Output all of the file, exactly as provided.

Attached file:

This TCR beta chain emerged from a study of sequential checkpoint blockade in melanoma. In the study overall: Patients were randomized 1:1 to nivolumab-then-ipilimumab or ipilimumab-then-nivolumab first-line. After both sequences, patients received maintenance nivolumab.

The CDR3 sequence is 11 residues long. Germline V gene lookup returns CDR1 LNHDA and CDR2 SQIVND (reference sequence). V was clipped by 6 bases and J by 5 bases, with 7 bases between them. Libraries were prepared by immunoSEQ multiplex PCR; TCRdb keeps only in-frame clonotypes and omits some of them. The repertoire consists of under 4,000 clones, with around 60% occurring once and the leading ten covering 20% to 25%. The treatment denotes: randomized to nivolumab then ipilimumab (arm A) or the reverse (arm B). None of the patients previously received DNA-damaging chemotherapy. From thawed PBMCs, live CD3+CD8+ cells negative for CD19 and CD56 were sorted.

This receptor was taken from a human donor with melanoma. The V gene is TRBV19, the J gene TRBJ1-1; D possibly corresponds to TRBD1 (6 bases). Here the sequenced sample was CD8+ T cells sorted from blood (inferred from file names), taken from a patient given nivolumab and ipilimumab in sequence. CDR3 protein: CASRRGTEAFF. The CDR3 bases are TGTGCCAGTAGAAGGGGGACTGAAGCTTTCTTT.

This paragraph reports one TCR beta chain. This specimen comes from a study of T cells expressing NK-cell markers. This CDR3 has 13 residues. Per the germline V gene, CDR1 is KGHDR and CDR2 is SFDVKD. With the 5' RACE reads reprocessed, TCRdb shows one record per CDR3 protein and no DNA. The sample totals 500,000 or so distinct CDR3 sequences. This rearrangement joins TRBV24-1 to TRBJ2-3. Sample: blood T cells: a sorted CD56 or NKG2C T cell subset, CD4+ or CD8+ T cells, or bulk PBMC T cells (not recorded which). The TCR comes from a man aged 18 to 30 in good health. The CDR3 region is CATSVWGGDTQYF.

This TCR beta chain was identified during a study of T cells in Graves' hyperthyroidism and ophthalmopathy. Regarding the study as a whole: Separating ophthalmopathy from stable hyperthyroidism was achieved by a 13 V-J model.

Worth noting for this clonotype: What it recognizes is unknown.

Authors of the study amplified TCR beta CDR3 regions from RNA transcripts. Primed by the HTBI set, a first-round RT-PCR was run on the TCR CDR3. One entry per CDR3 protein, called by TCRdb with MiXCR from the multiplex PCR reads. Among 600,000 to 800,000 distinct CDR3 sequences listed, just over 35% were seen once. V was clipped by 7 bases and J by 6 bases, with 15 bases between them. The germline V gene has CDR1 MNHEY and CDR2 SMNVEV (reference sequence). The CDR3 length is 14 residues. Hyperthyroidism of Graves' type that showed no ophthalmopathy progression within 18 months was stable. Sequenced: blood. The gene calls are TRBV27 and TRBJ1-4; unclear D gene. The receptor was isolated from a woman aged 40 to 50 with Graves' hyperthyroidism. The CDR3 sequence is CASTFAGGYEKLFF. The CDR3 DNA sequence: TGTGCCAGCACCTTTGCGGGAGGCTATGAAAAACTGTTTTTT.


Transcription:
This TCR beta chain emerged from a study of sequential checkpoint blockade in melanoma. In the study overall: Patients were randomized 1:1 to nivolumab-then-ipilimumab or ipilimumab-then-nivolumab first-line. After both sequences, patients received maintenance nivolumab.

The CDR3 sequence is 11 residues long. Germline V gene lookup returns CDR1 LNHDA and CDR2 SQIVND (reference sequence). V was clipped by 6 bases and J by 5 bases, with 7 bases between them. Libraries were prepared by immunoSEQ multiplex PCR; TCRdb keeps only in-frame clonotypes and omits some of them. The repertoire consists of under 4,000 clones, with around 60% occurring once and the leading ten covering 20% to 25%. The treatment denotes: randomized to nivolumab then ipilimumab (arm A) or the reverse (arm B). None of the patients previously received DNA-damaging chemotherapy. From thawed PBMCs, live CD3+CD8+ cells negative for CD19 and CD56 were sorted.

This receptor was taken from a human donor with melanoma. The V gene is TRBV19, the J gene TRBJ1-1; D possibly corresponds to TRBD1 (6 bases). Here the sequenced sample was CD8+ T cells sorted from blood (inferred from file names), taken from a patient given nivolumab and ipilimumab in sequence. CDR3 protein: CASRRGTEAFF. The CDR3 bases are TGTGCCAGTAGAAGGGGGACTGAAGCTTTCTTT.

This paragraph reports one TCR beta chain. This specimen comes from a study of T cells expressing NK-cell markers. This CDR3 has 13 residues. Per the germline V gene, CDR1 is KGHDR and CDR2 is SFDVKD. With the 5' RACE reads reprocessed, TCRdb shows one record per CDR3 protein and no DNA. The sample totals 500,000 or so distinct CDR3 sequences. This rearrangement joins TRBV24-1 to TRBJ2-3. Sample: blood T cells: a sorted CD56 or NKG2C T cell subset, CD4+ or CD8+ T cells, or bulk PBMC T cells (not recorded which). The TCR comes from a man aged 18 to 30 in good health. The CDR3 region is CATSVWGGDTQYF.

This TCR beta chain was identified during a study of T cells in Graves' hyperthyroidism and ophthalmopathy. Regarding the study as a whole: Separating ophthalmopathy from stable hyperthyroidism was achieved by a 13 V-J model.

Worth noting for this clonotype: What it recognizes is unknown.

Authors of the study amplified TCR beta CDR3 regions from RNA transcripts. Primed by the HTBI set, a first-round RT-PCR was run on the TCR CDR3. One entry per CDR3 protein, called by TCRdb with MiXCR from the multiplex PCR reads. Among 600,000 to 800,000 distinct CDR3 sequences listed, just over 35% were seen once. V was clipped by 7 bases and J by 6 bases, with 15 bases between them. The germline V gene has CDR1 MNHEY and CDR2 SMNVEV (reference sequence). The CDR3 length is 14 residues. Hyperthyroidism of Graves' type that showed no ophthalmopathy progression within 18 months was stable. Sequenced: blood. The gene calls are TRBV27 and TRBJ1-4; unclear D gene. The receptor was isolated from a woman aged 40 to 50 with Graves' hyperthyroidism. The CDR3 sequence is CASTFAGGYEKLFF. The CDR3 DNA sequence: TGTGCCAGCACCTTTGCGGGAGGCTATGAAAAACTGTTTTTT.